Department of Health
Published by Department of Health & Human Services

Residents and visitors along the Murray River in northern Victoria are being warned to protect themselves against mosquitoes following the detection of Murray Valley encephalitis virus (MVEv) in the area.

Victoria’s Chief Health Officer Dr John Carnie said the disease has been detected in sentinel chickens at Mildura, Robinvale, Kerang, Barmah and Tooleybuc just across the border in New South Wales near Swan Hill.

“Usual symptoms of Murray Valley encephalitis virus disease include severe headache, high fever, drowsiness, tremor and seizures.

“People experiencing such symptoms should seek urgent medical attention from their GP or their local hospital.”

No case of the disease has been detected in humans.

The last human case of MVE in Victoria was reported in 1974 when a large outbreak occurred throughout much of south eastern Australia.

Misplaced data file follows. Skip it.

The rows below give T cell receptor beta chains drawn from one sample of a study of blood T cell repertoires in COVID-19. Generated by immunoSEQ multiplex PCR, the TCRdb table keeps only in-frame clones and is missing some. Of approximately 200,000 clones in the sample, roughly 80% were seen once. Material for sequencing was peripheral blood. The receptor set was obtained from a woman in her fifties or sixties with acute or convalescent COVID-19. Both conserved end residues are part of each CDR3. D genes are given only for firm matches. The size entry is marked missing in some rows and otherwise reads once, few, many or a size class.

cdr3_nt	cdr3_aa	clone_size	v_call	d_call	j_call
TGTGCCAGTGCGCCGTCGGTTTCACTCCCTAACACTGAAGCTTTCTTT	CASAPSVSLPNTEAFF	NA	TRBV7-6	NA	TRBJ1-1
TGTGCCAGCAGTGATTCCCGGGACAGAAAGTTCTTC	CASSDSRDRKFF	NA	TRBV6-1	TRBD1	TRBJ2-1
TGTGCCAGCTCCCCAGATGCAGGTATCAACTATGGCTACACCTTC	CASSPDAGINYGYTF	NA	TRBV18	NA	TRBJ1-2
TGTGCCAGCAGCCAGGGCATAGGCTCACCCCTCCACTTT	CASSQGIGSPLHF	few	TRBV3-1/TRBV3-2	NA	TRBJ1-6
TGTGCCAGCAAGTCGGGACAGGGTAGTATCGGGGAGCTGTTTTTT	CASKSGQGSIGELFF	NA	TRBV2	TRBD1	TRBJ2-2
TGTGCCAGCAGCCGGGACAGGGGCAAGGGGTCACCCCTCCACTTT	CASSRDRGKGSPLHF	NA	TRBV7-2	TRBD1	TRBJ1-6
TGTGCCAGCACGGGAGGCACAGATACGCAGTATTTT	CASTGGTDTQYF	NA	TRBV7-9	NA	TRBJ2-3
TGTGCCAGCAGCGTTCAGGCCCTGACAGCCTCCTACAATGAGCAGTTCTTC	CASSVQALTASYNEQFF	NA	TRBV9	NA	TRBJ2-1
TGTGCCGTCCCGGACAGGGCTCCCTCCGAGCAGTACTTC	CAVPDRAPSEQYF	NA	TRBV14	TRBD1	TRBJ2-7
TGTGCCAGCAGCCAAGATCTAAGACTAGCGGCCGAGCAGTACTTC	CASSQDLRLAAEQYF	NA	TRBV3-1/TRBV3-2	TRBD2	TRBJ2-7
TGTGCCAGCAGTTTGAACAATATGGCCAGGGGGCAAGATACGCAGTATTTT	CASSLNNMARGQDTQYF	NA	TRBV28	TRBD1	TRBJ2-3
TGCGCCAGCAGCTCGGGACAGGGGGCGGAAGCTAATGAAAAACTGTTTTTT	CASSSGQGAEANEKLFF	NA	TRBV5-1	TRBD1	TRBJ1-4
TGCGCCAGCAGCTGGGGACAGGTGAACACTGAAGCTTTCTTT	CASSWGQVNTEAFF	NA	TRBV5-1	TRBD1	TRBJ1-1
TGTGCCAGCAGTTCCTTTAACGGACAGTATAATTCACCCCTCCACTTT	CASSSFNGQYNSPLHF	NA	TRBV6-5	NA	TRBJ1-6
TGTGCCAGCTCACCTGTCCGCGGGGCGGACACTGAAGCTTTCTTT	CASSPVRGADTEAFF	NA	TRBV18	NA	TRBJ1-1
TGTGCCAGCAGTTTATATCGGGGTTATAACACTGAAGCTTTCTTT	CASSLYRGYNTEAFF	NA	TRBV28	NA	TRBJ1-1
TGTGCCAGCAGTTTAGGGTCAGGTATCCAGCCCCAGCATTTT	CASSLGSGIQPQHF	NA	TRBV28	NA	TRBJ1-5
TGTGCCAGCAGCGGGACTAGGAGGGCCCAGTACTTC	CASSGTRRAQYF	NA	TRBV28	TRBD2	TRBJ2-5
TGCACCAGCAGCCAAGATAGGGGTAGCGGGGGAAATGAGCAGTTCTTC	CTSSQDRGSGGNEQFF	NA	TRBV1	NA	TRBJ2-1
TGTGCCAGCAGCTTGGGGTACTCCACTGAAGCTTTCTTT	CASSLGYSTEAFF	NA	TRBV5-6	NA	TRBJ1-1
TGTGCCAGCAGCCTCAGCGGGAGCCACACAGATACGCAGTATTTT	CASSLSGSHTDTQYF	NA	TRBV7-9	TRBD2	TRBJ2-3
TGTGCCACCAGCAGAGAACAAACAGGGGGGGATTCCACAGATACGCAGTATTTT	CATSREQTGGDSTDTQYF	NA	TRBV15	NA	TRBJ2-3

Following the 1974 outbreak, flocks of chickens were placed at locations throughout the Murray River region to act as an early warning system for possible human infections with this disease.

Currently there are 13 flocks along the Murray and in rural areas of Victoria.

Dr Carnie said simple precautions can help protect against mosquitoes.

“Traditionally mosquitoes are at their most active at dawn and dusk. However, with the extensive flood waters in and around a number of towns mosquitoes are presently being seen throughout the day,” Dr Carnie said.

“To reduce the chances of being bitten, people in mosquito-prone areas should cover up or use insect repellents when camping, in their gardens or at barbecues.

“Householders should ensure that insect screens fitted to doors and windows are in good condition.

“Visitors and residents should wear long, loose-fitting clothing and use a suitable insect repellent containing picaridin or DEET as an active ingredient on exposed skin areas.”

Mosquito numbers can be reduced by getting rid of stagnant water around the home or campsites. Mosquitoes will breed in anything that can hold water including old tyres, unused fish ponds and pot plant holders.

As mosquitoes take about 10 days to breed, water containers should be emptied at least once a week.

Reviewed 22 February 2011


Contact details

Bram Alexander Department of Health Media Unit

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